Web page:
The BTB domain of the BCL-6 protein was chosen as a test case for the SILCS method because of several favorable properties. The first is that it has two-fold symmetry, with two identical symmetry-related binding sites [33], allowing for measuring convergence of fragment sampling by analyzing the two-fold symmetry in the SILCS FragMaps. A second reason is that the binding of native ligands to the two binding sites shows no cooperativity [33]; thus, the binding sites are independent of each other and the occupancy of one site will not affect the occupancy of the other. A third reason is that two known ligands for BCL-6, SMRT and BCOR, are peptides 17 amino-acids in length that bind in extended conformations to the same groove over a large contact-area [33],[34], allowing for comparison of FragMaps over a large portion of the protein. Fourth, there is thermodynamic data available from competition assays using single-residue alanine or glycine-substituted analogs of these two peptides for every position in each peptide. Fifth, SMRT and BCOR have different binding modes in the BCL-6 peptide-binding cleft and lack sequence similarity. The different binding modes include BCL-6 sidechains in the binding cleft assuming different conformations in the presence of SMRT vs. BCOR. And finally, BCL-6 has clinical importance because of its association with diffuse large B-cell lymphoma, and competitive inhibitors that bind to the BCL-6 peptide-binding cleft may have therapeutic applications.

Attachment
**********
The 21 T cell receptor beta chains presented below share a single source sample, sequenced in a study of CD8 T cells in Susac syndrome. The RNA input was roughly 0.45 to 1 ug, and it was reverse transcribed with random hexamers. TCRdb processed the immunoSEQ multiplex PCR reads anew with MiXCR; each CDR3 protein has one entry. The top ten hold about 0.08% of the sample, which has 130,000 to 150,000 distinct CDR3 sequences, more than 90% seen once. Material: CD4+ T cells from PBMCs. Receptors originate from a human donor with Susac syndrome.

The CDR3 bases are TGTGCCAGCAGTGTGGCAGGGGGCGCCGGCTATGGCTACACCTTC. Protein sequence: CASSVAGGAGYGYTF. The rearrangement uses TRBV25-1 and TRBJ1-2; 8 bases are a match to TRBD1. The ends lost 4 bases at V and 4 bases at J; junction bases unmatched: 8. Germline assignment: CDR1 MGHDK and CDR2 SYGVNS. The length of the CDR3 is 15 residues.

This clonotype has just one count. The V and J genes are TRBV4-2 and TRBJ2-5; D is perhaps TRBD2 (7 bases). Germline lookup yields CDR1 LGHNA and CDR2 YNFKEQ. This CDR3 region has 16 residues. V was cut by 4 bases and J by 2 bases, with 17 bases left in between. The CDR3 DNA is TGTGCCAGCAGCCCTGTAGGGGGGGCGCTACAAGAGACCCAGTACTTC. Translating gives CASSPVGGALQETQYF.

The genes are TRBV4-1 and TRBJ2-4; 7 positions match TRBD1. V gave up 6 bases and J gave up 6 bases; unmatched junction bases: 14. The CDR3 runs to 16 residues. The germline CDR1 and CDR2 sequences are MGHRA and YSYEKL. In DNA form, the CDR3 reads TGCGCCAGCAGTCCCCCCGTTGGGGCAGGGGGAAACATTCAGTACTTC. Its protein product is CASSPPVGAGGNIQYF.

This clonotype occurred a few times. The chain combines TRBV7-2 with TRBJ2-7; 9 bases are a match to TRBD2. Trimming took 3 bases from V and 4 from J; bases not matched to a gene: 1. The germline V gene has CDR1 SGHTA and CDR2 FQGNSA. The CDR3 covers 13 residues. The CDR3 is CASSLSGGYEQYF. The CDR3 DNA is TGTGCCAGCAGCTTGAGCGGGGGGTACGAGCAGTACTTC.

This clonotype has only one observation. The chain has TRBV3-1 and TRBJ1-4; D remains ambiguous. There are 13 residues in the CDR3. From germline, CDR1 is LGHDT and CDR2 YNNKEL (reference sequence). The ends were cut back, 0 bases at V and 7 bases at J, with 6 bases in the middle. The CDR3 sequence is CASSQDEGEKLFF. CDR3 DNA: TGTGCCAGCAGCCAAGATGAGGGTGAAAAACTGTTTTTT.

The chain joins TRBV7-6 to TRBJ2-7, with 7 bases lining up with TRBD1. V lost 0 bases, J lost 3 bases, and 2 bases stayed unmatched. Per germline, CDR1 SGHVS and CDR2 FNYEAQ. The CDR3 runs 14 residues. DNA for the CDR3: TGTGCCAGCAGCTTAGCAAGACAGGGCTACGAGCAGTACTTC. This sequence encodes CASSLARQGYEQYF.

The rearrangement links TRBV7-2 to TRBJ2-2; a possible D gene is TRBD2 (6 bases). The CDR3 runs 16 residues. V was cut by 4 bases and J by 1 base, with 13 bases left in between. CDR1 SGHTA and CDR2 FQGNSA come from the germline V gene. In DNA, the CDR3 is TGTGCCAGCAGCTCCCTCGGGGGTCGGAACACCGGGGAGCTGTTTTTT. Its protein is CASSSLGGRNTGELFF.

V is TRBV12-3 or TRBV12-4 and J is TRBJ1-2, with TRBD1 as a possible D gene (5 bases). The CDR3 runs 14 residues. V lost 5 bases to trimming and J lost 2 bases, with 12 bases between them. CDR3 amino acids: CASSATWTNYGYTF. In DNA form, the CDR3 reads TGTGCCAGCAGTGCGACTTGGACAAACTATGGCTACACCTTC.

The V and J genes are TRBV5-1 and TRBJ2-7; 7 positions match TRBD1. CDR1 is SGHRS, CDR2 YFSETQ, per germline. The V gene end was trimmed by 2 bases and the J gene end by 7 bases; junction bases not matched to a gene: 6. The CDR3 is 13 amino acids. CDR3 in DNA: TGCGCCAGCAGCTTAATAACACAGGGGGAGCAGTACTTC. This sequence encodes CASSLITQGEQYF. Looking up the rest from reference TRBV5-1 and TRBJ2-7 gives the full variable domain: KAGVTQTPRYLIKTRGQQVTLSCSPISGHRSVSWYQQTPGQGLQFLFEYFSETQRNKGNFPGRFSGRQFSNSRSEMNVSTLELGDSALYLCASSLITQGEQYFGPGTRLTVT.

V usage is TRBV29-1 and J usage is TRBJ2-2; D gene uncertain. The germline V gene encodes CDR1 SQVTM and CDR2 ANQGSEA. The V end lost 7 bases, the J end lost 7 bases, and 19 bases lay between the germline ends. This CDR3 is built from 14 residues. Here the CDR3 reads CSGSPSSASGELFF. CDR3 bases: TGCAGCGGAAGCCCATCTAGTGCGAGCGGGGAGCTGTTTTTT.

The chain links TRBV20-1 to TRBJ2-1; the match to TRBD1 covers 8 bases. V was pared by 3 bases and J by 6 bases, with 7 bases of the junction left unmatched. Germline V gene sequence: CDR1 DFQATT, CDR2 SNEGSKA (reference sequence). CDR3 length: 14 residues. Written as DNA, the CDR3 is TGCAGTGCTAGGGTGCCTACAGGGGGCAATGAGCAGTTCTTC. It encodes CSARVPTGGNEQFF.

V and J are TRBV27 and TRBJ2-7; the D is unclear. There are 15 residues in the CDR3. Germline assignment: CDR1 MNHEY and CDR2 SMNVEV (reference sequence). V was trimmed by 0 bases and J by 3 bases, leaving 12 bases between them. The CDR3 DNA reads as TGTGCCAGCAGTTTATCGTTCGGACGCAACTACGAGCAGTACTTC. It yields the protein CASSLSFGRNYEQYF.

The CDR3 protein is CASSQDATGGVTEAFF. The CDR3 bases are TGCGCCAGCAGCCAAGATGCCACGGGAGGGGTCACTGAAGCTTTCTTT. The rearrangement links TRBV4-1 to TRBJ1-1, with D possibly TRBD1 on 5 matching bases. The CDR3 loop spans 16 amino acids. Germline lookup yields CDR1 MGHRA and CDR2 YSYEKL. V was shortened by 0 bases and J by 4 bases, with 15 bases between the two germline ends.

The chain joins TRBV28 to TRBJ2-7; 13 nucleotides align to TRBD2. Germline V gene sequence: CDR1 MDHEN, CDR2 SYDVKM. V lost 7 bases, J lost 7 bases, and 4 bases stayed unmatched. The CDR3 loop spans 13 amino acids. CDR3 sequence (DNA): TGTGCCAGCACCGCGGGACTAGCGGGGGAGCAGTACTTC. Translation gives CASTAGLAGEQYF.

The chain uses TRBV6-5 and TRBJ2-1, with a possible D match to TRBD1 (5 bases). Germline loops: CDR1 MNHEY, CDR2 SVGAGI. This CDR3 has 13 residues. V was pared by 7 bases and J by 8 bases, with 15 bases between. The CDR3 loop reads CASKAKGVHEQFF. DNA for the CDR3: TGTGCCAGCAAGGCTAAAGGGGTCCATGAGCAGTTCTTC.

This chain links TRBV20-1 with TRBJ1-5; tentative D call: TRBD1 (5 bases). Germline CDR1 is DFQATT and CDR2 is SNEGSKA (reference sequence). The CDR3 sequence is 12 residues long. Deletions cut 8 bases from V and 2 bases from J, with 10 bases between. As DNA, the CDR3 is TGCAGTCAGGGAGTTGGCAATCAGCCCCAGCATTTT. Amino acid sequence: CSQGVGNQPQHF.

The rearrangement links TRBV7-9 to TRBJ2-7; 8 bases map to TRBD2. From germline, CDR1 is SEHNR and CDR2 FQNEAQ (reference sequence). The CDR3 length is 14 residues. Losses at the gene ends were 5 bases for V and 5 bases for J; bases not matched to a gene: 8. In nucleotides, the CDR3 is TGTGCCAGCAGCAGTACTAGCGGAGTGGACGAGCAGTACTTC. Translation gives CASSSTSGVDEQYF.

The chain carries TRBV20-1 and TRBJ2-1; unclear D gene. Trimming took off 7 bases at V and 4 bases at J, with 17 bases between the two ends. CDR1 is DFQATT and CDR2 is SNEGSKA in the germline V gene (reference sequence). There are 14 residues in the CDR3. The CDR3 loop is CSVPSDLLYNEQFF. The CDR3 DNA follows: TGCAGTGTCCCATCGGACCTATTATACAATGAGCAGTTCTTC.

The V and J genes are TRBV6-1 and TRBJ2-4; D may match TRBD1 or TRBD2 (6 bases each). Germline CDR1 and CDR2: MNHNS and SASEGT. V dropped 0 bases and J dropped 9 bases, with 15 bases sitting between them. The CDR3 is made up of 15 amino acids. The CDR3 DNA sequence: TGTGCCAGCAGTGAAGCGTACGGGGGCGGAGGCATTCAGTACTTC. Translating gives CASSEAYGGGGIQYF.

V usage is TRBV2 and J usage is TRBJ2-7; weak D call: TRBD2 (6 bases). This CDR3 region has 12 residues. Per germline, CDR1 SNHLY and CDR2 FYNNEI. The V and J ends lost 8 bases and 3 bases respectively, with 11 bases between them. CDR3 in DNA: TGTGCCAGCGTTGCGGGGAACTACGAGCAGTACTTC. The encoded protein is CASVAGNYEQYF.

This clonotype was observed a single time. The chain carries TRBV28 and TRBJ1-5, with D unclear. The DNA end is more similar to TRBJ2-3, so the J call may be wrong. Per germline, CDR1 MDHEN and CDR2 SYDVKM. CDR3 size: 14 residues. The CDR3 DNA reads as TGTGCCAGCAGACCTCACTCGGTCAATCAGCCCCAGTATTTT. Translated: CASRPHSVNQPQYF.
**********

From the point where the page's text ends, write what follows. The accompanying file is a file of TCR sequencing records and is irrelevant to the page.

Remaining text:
Convergence is achievable in the MD timescale